6. Customer engagement - measured in usage or penetration or compliance or enrollment, indicates how important your solution is to your customer

 VI. Evolve to Another Need

Finally, your customers’ next steps are going to be influenced by whether you solved their problem and how well you did so. The metrics at this step are related to your solving ability and to your potential to anticipate and solve new problems.

 Here are the 6 metrics to pay attention to at this step:

  1. Customer retention and repeat purchase rates
  2. Customer satisfaction and loyalty scores
  3. Number / percentage of reference-willing clients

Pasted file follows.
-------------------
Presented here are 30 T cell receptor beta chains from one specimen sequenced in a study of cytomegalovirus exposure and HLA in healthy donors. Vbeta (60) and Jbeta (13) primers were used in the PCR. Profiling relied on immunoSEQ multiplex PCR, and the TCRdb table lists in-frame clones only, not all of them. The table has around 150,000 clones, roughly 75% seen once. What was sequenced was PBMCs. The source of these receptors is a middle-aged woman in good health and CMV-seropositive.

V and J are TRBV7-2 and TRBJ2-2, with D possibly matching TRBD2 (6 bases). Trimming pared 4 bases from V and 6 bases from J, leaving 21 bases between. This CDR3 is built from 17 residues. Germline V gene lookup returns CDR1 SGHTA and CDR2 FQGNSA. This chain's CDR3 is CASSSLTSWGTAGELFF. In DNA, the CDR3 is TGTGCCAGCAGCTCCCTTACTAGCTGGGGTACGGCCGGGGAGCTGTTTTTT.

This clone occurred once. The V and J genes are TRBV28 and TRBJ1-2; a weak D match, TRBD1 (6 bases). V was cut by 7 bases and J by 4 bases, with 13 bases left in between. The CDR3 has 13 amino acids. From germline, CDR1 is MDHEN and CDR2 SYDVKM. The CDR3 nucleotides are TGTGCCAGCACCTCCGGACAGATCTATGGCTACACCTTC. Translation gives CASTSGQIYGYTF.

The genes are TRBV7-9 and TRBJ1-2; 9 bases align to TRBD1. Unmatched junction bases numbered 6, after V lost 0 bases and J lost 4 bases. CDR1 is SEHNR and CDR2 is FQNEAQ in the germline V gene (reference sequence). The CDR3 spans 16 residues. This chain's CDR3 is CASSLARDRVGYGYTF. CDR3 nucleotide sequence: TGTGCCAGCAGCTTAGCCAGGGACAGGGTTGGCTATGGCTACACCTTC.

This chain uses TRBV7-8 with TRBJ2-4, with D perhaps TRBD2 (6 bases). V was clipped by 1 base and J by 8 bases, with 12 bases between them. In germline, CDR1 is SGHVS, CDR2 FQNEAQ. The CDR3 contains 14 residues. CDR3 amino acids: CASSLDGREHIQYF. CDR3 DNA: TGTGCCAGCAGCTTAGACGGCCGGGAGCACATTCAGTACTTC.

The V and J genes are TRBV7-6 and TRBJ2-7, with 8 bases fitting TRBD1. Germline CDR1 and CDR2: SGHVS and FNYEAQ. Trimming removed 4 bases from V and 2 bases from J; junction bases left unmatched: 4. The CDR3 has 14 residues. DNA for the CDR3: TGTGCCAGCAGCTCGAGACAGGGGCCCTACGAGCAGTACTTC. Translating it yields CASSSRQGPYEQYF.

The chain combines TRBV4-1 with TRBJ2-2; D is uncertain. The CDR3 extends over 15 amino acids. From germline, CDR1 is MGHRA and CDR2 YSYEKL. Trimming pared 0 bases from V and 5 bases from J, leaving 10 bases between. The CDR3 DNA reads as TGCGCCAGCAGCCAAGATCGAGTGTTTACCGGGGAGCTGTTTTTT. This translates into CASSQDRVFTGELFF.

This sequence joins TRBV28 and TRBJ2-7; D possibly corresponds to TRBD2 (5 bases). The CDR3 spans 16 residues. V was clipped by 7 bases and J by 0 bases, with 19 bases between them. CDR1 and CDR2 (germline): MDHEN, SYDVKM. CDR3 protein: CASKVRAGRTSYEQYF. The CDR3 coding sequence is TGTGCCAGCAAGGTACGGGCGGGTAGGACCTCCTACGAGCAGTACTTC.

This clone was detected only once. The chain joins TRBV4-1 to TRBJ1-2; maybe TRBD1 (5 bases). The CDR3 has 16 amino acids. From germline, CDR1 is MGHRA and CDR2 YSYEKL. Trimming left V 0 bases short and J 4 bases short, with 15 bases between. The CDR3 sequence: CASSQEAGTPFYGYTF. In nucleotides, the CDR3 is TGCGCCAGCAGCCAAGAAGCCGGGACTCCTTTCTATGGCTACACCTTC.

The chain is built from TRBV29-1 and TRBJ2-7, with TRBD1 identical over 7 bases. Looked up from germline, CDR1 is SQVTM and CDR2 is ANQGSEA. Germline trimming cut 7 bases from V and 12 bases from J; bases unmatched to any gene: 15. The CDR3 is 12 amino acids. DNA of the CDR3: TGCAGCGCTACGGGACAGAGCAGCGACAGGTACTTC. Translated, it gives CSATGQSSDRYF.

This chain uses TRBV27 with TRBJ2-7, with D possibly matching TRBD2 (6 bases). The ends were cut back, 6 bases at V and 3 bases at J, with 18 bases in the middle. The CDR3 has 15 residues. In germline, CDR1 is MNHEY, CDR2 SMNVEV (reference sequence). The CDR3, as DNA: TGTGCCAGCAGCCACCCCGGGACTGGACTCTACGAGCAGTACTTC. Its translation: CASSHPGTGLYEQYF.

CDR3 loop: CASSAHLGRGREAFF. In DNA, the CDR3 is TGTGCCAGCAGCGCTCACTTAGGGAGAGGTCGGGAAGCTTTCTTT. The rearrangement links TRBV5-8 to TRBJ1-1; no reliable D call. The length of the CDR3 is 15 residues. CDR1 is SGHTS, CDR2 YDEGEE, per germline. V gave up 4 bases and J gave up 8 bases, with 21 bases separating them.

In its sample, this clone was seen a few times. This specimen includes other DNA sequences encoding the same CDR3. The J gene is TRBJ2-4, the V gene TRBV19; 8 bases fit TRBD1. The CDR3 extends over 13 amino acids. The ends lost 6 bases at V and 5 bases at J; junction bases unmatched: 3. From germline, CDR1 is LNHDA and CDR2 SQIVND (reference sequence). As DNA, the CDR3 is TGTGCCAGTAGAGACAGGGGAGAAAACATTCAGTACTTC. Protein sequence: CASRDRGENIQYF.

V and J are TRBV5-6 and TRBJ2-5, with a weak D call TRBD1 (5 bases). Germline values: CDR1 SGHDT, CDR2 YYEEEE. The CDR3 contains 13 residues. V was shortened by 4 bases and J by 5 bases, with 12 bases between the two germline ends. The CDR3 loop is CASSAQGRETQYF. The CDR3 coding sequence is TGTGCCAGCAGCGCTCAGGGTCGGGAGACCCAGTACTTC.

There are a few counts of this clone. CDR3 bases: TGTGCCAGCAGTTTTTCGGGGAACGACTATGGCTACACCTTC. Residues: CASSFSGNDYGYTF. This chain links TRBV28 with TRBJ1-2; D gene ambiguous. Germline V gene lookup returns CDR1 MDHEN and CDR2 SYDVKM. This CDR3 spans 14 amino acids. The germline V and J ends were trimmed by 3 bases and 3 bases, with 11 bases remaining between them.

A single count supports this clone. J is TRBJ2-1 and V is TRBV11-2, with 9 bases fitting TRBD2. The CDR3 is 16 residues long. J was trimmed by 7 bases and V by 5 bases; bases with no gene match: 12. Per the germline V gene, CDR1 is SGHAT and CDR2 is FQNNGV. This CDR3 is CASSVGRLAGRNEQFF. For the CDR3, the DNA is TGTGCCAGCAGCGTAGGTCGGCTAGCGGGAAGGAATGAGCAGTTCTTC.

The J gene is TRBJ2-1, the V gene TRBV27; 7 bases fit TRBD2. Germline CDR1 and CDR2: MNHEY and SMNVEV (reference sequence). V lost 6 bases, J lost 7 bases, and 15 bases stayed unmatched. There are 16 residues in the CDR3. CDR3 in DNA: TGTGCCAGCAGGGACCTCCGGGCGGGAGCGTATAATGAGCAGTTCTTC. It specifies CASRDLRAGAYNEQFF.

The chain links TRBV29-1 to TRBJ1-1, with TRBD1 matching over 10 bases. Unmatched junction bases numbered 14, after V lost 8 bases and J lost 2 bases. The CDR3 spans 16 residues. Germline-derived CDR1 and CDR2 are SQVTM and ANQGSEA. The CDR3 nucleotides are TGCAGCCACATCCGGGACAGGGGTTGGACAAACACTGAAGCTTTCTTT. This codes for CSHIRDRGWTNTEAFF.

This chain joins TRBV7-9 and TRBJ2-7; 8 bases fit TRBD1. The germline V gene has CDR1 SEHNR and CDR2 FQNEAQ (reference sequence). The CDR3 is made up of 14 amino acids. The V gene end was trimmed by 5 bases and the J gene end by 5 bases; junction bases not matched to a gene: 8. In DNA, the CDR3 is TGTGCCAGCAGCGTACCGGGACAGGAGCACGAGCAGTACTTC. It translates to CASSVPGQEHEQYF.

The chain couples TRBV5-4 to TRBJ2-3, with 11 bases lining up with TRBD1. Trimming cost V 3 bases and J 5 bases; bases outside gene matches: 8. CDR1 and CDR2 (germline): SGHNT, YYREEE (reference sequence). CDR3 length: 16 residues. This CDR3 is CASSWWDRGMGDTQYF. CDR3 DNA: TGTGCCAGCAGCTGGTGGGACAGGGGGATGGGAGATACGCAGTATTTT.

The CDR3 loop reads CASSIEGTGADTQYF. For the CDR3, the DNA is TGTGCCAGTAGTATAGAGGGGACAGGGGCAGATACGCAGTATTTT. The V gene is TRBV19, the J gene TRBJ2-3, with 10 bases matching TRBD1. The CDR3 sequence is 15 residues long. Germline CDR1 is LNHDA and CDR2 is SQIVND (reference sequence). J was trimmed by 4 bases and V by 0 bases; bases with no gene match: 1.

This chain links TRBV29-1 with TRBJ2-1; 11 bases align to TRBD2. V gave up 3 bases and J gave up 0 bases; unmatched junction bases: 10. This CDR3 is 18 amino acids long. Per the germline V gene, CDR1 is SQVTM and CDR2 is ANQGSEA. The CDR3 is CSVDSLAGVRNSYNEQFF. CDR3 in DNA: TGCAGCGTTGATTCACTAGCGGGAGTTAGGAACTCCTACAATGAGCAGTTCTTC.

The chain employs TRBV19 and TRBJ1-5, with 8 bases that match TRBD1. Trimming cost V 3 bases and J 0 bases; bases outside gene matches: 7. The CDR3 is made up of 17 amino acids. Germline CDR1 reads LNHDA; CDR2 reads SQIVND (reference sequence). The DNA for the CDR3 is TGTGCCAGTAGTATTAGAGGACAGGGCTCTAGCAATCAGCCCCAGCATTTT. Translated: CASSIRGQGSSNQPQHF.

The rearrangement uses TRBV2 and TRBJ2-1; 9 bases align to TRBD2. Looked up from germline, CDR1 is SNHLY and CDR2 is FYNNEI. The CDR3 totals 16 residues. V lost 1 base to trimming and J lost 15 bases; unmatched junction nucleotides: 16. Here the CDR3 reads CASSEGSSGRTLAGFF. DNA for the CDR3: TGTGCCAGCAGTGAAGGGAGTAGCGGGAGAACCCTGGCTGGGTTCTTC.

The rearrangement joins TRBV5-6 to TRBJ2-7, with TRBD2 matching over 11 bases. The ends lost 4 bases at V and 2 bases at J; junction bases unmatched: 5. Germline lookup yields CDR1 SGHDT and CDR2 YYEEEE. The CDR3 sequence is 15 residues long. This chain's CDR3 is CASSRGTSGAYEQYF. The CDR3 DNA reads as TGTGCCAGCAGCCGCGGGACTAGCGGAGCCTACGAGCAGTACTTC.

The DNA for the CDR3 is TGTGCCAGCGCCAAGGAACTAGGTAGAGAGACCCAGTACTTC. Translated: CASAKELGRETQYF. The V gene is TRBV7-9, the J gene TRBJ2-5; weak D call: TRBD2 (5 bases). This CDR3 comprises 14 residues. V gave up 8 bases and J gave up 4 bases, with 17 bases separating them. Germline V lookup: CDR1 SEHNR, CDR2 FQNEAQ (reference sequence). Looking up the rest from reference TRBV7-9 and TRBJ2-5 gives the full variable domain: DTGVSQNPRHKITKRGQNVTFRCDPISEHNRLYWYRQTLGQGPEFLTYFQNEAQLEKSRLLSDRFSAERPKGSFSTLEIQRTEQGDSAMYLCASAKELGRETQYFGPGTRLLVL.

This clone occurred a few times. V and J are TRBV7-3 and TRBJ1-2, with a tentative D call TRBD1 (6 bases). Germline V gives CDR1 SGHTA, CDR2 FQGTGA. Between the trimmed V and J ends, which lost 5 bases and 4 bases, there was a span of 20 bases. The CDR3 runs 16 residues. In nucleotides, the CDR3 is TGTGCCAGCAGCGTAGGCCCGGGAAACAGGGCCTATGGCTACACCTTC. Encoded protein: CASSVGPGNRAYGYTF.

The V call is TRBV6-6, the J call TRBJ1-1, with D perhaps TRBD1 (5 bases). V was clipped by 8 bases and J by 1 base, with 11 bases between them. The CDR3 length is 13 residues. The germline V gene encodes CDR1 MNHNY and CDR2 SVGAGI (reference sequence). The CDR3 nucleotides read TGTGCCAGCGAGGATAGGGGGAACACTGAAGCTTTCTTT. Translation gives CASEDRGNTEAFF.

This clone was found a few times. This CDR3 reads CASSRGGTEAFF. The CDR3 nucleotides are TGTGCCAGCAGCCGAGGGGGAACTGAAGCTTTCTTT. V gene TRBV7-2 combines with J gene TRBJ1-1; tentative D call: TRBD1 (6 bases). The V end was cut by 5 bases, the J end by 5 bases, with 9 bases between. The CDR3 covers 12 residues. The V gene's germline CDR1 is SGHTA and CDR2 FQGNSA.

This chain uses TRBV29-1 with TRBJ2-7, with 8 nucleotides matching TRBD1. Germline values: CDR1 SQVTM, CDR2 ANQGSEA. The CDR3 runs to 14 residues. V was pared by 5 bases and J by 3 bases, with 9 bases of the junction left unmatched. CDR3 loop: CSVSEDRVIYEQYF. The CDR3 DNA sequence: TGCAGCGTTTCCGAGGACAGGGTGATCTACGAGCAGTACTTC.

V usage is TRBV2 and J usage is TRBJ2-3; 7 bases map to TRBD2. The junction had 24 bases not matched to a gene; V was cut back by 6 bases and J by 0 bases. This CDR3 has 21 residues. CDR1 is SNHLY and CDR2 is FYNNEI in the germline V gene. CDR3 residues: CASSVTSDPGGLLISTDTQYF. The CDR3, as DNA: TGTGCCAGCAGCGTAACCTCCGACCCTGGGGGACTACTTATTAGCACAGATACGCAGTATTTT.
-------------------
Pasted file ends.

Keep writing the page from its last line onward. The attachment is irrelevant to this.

4. Size of the demand pipeline of new needs (emerging needs that we don't solve today, but could)
  5. Size of the demand pipeline of same next needs (future demand we can predict that needs the same problems solved that we solve today)
  6. Brand reputation

Conclusion

Your organization’s customer experience is directly connected with your financial performance, and can be changed and enhanced at will. This means your financial destiny is more firmly in your control. Use the measurements listed above to more clearly understand your customer experience, and how it’s impacting your organization.

What key measurements do you regularly track that are related to your customer experience? Share them in the comments below.

And for more useful and actionable information on diagnosing and improving your customer experience, grab a copy of our free ebook “How To Convince Anyone That Customer Experience Matters” by clicking the button below.

Republished with author's permission from original post.

Categories: ! Blog! Editor's PicksCustomer Experience